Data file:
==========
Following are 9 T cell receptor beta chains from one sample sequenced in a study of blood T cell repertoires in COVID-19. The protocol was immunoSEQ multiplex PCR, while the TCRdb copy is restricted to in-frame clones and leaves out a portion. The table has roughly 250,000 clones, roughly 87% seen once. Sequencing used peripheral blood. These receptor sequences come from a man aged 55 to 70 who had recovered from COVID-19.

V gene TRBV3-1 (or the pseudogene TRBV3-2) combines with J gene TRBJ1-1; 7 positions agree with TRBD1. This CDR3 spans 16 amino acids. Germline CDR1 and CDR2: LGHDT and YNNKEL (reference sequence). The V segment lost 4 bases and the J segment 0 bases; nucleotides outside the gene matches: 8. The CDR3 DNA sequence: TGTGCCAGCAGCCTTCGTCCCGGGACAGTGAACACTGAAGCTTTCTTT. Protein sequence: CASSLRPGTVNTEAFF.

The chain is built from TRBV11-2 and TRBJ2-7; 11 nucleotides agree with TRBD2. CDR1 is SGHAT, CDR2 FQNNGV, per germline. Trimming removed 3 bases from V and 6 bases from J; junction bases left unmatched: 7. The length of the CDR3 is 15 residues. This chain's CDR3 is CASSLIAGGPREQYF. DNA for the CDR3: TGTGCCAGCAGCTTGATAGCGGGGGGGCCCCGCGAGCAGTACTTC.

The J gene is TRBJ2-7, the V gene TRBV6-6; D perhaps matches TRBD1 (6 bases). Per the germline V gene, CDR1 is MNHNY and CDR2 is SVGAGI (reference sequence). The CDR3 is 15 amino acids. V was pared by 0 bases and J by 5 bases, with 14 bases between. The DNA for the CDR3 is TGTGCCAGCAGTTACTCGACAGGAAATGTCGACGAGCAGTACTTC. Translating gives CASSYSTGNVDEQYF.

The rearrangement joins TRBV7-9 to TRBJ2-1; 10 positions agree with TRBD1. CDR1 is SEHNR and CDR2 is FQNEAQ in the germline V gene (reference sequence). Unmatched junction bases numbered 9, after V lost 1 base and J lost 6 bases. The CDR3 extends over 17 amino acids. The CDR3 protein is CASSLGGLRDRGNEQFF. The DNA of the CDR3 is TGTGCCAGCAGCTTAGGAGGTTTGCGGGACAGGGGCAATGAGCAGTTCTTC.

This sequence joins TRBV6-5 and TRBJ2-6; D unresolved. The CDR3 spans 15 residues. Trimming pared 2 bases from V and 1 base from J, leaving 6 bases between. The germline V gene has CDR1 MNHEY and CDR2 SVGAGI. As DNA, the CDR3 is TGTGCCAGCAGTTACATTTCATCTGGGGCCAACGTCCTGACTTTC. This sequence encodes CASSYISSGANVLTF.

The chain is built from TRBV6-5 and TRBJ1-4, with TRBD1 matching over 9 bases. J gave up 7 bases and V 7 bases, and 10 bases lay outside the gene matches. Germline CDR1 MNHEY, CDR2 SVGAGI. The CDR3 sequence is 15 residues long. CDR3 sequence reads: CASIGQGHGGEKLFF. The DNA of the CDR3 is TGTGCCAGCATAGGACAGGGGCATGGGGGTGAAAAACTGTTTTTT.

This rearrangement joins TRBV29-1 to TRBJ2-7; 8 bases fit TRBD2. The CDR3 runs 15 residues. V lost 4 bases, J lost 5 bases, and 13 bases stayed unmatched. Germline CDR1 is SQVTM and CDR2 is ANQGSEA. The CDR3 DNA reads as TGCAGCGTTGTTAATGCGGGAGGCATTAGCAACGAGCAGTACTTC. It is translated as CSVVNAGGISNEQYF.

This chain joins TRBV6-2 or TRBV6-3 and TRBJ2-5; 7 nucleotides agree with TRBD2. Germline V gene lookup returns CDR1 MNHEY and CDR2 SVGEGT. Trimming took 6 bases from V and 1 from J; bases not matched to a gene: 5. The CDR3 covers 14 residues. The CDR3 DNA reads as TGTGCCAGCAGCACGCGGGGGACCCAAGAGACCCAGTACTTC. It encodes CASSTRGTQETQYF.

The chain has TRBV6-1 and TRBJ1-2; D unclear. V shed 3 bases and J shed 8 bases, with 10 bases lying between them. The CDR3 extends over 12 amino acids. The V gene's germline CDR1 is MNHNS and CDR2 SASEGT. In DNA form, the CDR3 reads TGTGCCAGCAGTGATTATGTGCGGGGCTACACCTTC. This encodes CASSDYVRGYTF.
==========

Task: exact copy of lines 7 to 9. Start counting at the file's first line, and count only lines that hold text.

The chain is built from TRBV6-5 and TRBJ1-4, with TRBD1 matching over 9 bases. J gave up 7 bases and V 7 bases, and 10 bases lay outside the gene matches. Germline CDR1 MNHEY, CDR2 SVGAGI. The CDR3 sequence is 15 residues long. CDR3 sequence reads: CASIGQGHGGEKLFF. The DNA of the CDR3 is TGTGCCAGCATAGGACAGGGGCATGGGGGTGAAAAACTGTTTTTT.

This rearrangement joins TRBV29-1 to TRBJ2-7; 8 bases fit TRBD2. The CDR3 runs 15 residues. V lost 4 bases, J lost 5 bases, and 13 bases stayed unmatched. Germline CDR1 is SQVTM and CDR2 is ANQGSEA. The CDR3 DNA reads as TGCAGCGTTGTTAATGCGGGAGGCATTAGCAACGAGCAGTACTTC. It is translated as CSVVNAGGISNEQYF.

This chain joins TRBV6-2 or TRBV6-3 and TRBJ2-5; 7 nucleotides agree with TRBD2. Germline V gene lookup returns CDR1 MNHEY and CDR2 SVGEGT. Trimming took 6 bases from V and 1 from J; bases not matched to a gene: 5. The CDR3 covers 14 residues. The CDR3 DNA reads as TGTGCCAGCAGCACGCGGGGGACCCAAGAGACCCAGTACTTC. It encodes CASSTRGTQETQYF.